"When I was first entering the sommelier world, I was told to ‘act like a man’ if I wanted to succeed, I think this was some of the worst advice I was ever given. What makes me unique is my identity as a young woman. If I had acted like something I was not I would have never risen to the top. People can tell if your approach is disingenuous and if so, they don't want to buy what you are selling.
So be yourself—your best self.
For me, that meant acting like a girl because that's what I was. And it worked."
DO YOU HAVE MORNINGS WHEN YOU FEEL UNINSPIRED AND TIRED?
WHAT DO YOU DO TO GET BACK YOUR ENERGY & DRIVE?
"Yes, it does happen. Often.
Life can really grind you down, especially in the fast-paced world of New York City. I used to be so mad at myself for feeling this 'weakness' and push myself to work harder.
Now I know that isn't sustainable.
Instead, I take a step back and breathe.
This can mean staying in one night and just reading a book, or going for a jog. I've gotten much better at not saying 'yes' to every opportunity and instead of scheduling time for myself."
DO YOU REGRET ANY DECISIONS YOU HAVE MADE SO FAR?
WHAT WERE THEY?
WHAT WOULD YOU HAVE DONE DIFFERENTLY?
"I wish I would have spoken up more.
For so long I felt silenced and isolated in the 'old boys club' of the wine world.
If I would have fought back against the sexism and abuse I wonder where I would be today.
Now I encourage the women who work for me to use their voice and to feel empowered to stand up for themselves."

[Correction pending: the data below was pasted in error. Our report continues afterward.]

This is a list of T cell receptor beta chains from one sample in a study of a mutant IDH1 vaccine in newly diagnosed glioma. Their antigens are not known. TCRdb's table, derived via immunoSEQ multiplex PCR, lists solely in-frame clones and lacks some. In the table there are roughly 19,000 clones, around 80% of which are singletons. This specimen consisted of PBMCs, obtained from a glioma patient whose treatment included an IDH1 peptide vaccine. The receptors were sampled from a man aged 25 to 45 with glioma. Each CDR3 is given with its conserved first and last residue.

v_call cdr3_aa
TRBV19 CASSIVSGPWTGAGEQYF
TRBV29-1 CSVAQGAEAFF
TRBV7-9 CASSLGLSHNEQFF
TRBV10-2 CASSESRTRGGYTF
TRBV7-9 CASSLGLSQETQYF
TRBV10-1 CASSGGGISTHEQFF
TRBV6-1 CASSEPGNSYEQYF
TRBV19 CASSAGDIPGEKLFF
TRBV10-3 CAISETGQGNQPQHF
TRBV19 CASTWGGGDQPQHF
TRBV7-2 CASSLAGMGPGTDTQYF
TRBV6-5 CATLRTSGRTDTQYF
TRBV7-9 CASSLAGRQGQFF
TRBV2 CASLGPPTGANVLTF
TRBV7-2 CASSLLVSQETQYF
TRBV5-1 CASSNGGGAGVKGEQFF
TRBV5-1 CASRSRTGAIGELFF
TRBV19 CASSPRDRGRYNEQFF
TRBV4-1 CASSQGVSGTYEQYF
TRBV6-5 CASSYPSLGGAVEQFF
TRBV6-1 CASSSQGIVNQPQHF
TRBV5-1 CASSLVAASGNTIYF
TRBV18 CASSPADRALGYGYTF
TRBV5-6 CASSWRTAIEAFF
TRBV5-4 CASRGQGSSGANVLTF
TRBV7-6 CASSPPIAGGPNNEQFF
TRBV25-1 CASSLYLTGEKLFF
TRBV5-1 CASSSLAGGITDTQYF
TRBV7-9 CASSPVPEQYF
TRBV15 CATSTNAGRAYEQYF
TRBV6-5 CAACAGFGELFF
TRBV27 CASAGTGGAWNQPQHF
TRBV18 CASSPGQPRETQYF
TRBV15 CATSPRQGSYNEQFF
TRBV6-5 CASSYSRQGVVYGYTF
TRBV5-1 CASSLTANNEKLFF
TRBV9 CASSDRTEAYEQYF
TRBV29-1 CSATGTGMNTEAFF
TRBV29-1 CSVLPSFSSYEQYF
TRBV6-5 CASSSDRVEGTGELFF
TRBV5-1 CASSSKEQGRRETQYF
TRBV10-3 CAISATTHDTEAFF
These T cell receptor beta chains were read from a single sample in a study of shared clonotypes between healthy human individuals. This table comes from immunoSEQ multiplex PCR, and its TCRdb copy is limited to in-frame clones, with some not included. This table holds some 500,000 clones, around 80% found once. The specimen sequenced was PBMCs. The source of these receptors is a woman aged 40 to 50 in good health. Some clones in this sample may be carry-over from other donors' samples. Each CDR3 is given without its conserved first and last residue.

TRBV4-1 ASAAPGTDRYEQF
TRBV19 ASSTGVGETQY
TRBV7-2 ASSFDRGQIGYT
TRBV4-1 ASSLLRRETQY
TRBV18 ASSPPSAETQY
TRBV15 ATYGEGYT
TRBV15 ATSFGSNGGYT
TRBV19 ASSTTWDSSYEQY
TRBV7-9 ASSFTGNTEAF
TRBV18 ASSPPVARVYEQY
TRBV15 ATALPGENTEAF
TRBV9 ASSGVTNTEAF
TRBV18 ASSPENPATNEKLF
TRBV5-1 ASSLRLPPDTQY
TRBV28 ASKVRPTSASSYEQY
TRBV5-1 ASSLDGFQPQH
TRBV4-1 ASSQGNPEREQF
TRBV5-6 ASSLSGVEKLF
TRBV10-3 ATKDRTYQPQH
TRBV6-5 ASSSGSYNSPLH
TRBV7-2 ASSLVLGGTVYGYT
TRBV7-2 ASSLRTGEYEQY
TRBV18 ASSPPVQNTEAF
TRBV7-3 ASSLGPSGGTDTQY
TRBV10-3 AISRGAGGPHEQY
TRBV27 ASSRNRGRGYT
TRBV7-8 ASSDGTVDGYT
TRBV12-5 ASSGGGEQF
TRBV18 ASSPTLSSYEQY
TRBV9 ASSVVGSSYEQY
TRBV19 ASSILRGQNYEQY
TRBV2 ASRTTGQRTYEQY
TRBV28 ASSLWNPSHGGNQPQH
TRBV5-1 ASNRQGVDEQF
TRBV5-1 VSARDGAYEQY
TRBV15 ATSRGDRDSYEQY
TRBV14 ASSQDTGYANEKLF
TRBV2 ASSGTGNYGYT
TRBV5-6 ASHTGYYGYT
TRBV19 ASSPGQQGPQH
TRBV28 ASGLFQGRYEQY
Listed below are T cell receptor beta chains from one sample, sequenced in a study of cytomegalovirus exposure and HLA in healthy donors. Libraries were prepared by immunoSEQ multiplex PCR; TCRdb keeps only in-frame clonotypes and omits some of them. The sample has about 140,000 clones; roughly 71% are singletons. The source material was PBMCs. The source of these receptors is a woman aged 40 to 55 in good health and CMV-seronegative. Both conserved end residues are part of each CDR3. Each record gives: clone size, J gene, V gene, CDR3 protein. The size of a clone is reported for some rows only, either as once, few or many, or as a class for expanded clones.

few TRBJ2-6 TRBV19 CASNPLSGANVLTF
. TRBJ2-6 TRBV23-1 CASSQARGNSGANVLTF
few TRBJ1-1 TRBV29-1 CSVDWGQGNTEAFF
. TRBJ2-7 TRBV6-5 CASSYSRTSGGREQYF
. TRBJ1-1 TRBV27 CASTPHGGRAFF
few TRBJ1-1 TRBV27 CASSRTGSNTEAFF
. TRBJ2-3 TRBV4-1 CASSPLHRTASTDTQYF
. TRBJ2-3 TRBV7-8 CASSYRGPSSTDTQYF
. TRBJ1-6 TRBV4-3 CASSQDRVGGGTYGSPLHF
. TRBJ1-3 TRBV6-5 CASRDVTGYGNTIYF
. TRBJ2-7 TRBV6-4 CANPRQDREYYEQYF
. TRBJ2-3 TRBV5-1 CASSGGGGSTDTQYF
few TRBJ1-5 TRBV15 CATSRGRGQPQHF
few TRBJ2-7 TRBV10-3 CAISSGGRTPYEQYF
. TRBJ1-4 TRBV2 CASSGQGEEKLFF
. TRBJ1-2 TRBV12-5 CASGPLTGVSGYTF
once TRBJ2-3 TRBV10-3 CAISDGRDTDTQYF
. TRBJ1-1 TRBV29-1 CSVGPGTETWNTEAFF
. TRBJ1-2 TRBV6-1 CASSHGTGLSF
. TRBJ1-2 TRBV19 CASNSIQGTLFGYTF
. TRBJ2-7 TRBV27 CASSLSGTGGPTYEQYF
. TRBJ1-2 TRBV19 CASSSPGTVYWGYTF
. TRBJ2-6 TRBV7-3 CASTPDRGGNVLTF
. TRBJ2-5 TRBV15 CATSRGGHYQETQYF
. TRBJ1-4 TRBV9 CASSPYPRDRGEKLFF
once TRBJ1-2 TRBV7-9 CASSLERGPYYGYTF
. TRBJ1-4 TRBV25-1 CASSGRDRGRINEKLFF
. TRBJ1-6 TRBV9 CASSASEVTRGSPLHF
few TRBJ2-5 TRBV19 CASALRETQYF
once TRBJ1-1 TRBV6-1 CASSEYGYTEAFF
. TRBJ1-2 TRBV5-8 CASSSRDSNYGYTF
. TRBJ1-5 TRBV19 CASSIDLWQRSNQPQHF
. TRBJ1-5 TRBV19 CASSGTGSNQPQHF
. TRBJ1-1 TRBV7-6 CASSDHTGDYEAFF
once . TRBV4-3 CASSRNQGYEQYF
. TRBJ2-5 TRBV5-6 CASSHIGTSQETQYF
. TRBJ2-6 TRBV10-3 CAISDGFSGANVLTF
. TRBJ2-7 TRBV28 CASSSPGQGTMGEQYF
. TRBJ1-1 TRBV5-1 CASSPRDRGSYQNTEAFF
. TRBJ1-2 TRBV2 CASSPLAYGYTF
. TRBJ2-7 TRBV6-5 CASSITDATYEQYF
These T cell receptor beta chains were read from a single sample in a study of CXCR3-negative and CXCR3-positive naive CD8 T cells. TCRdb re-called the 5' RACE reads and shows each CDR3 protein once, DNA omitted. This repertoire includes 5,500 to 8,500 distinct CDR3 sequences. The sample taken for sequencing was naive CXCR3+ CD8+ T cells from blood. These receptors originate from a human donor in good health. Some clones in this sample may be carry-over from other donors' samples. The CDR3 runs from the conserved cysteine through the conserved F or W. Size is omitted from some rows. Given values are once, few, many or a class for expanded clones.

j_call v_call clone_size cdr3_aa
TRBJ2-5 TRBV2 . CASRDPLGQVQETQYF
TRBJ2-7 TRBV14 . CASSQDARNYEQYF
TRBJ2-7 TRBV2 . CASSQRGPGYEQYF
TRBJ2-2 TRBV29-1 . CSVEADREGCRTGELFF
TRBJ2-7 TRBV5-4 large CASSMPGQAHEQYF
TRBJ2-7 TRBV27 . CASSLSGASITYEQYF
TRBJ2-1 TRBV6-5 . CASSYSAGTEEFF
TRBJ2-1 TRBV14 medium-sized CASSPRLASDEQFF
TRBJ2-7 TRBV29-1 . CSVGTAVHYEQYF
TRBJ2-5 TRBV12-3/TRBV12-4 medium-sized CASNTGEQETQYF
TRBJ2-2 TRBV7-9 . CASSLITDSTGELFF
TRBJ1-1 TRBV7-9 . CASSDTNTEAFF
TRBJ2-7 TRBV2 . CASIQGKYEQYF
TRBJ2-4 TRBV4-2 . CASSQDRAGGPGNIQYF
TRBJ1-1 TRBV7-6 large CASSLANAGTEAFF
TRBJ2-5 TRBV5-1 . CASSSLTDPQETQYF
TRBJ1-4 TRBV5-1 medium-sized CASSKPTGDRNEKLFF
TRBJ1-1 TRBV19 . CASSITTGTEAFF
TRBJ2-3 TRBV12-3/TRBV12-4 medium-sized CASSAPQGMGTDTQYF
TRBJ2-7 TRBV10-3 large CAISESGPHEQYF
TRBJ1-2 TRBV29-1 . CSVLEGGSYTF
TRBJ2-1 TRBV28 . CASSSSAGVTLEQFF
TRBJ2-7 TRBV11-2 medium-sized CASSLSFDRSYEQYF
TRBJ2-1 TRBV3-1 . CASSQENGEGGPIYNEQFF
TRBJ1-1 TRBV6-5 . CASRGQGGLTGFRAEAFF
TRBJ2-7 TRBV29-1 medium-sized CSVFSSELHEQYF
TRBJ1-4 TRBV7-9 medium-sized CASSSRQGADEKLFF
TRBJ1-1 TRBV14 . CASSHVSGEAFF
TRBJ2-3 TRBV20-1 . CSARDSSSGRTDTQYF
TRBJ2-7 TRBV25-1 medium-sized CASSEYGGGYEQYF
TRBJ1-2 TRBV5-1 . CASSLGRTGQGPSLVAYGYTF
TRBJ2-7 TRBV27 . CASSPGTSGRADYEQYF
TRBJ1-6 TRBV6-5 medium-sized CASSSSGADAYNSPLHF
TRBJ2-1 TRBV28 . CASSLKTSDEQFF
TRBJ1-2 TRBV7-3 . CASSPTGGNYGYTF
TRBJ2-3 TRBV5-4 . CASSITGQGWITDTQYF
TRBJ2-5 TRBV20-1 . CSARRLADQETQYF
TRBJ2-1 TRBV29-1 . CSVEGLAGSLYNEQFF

WHERE DO YOU FIND INSPIRATION IN GENERAL?
During quarantine, (Victoria shared her story with me during the NYC Covid19 lockdown) it is difficult to feel inspired since there is so little interaction with the outside world. So I try to read books, watch movies, talk with people on the phone. One's own head is so insular and for me, I need to hear other's stories and be in a place of service to feel purpose-driven."
IT IS SAID THAT THERE IS OFTEN A POINT IN LIFE WHERE YOU KNOW THAT WHAT YOU ARE DOING IS WHAT WAS MEANT FOR YOU.
HAVE YOU HAD THAT MOMENT YET AND WHEN WAS IT?
"Yes, I remember when I was bartending and started studying wine. I came across the word "sommelier," and had to look it up on google.
When I learned that this was a job - to drink wine for a living, work in restaurants, travel the world, read lots of books, etc.- it all clicked. It seemed like this perfect thing that combined all of my interests and skillsets.
Now becoming one was much trickier but I am glad I had this moment of recognition that led me down this path."
WHAT’S YOUR FAVORITE SELF CARE ACTIVITY?
No one loves sleep more than me.
My husband always jokes on vacations that I am the only one who wants to spend half of the day in bed. Its nature's way of restoring your body.
Also reading, writing, and going for a run."
WHAT ARE YOUR BIGGEST CAREER / LIFE HIGHLIGHT / ACCOMPLISHMENT SO FAR
Opening Cote Korean Steakhouse with proprietor Simon Kim and the whole team & Receiving a Michelin Star just months after opening, and being fortunate to still serve guests there daily!
Launching Wine Empowered with Amy Zhou and Cynthia Cheng, we are three female sommeliers that banded together to form this 501c3 non-profit that offers tuition-free wine classes to women and minorities in the hospitality industry."
📚 THE MOST INSPIRING BOOK ?
When I read it was at a time in my life when I felt so trapped - but it gave me the push to find my own independence. It's a lovely little story about a boy in Liguria who climbs up a tree and spends the rest of his life there.
💃🏻 FAVORITE MUSIC, SONG TO CHEER YOU UP
Always yé-yé music, French pop from the 60s by Francis Gall, Brigitte Bardot, Zouzou, or Françoise Hardy.
Maybe a bit cliché but it is impossible to feel down when listening to this!
🍿 FAVORITE MOVIE TO TRIGGER SOME GRIT IN YOU
King of Hearts/Le Roi de Coeur, also from the 60s.
It is technically a quirky, silly comedy but there is also a beauty to it and truth that really strikes a chord. After watching this I always feel inspired to go do something beautiful.